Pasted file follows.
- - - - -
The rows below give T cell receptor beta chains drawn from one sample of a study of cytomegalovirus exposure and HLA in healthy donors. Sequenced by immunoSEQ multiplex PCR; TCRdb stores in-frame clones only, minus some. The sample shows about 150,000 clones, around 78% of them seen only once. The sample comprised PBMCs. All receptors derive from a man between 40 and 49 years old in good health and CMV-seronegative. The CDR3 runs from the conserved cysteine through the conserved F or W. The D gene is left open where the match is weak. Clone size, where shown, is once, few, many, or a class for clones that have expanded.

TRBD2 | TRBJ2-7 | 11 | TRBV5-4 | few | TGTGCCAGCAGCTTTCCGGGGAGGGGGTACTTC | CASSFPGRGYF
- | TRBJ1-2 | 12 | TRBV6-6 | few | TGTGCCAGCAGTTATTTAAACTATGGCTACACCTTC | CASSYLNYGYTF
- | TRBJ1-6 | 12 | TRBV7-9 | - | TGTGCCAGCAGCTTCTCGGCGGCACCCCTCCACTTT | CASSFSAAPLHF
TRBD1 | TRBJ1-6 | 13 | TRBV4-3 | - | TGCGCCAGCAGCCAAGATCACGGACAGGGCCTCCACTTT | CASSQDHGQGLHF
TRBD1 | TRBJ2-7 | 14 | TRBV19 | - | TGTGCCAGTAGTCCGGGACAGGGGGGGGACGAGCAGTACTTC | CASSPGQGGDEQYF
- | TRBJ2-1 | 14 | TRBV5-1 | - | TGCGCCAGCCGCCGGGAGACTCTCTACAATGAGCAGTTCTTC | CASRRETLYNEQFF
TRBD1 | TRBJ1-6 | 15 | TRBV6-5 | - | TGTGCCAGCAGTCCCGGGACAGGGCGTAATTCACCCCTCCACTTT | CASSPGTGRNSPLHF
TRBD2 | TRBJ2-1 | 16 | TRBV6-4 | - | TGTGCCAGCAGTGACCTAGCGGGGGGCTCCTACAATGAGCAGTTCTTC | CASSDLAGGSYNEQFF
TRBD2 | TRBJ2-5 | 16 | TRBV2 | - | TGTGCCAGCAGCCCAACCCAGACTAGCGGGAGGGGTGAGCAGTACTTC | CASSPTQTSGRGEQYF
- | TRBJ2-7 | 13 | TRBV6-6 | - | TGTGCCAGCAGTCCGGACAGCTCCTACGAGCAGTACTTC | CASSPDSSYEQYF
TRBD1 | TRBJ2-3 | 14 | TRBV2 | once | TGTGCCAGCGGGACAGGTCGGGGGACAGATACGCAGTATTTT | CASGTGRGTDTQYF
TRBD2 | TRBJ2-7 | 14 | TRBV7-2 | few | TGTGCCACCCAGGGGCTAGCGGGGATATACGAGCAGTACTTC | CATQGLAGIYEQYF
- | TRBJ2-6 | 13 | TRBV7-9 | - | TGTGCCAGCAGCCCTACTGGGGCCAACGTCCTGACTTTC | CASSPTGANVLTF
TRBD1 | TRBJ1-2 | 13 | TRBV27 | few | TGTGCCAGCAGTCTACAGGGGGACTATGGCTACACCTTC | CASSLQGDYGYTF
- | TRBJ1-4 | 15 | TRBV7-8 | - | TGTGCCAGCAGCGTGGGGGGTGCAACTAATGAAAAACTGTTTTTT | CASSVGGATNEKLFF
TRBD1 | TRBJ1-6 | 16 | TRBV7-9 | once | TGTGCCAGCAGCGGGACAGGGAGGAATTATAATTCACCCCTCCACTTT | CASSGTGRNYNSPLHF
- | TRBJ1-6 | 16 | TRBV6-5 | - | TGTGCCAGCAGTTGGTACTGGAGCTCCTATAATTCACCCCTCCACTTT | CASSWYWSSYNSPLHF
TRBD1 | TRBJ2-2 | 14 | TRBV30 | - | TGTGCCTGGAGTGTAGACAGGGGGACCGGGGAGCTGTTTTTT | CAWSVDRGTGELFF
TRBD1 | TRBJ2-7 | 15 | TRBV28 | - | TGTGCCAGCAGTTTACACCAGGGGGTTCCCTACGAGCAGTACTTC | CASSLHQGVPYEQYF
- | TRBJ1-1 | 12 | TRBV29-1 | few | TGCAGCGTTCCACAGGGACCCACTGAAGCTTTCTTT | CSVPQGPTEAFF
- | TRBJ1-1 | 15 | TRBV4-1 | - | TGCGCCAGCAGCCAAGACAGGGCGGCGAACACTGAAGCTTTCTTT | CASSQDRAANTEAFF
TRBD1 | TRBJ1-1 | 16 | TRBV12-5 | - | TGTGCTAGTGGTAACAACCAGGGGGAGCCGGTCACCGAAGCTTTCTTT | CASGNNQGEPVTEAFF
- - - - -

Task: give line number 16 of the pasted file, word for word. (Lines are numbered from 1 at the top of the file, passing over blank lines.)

- | TRBJ1-4 | 15 | TRBV7-8 | - | TGTGCCAGCAGCGTGGGGGGTGCAACTAATGAAAAACTGTTTTTT | CASSVGGATNEKLFF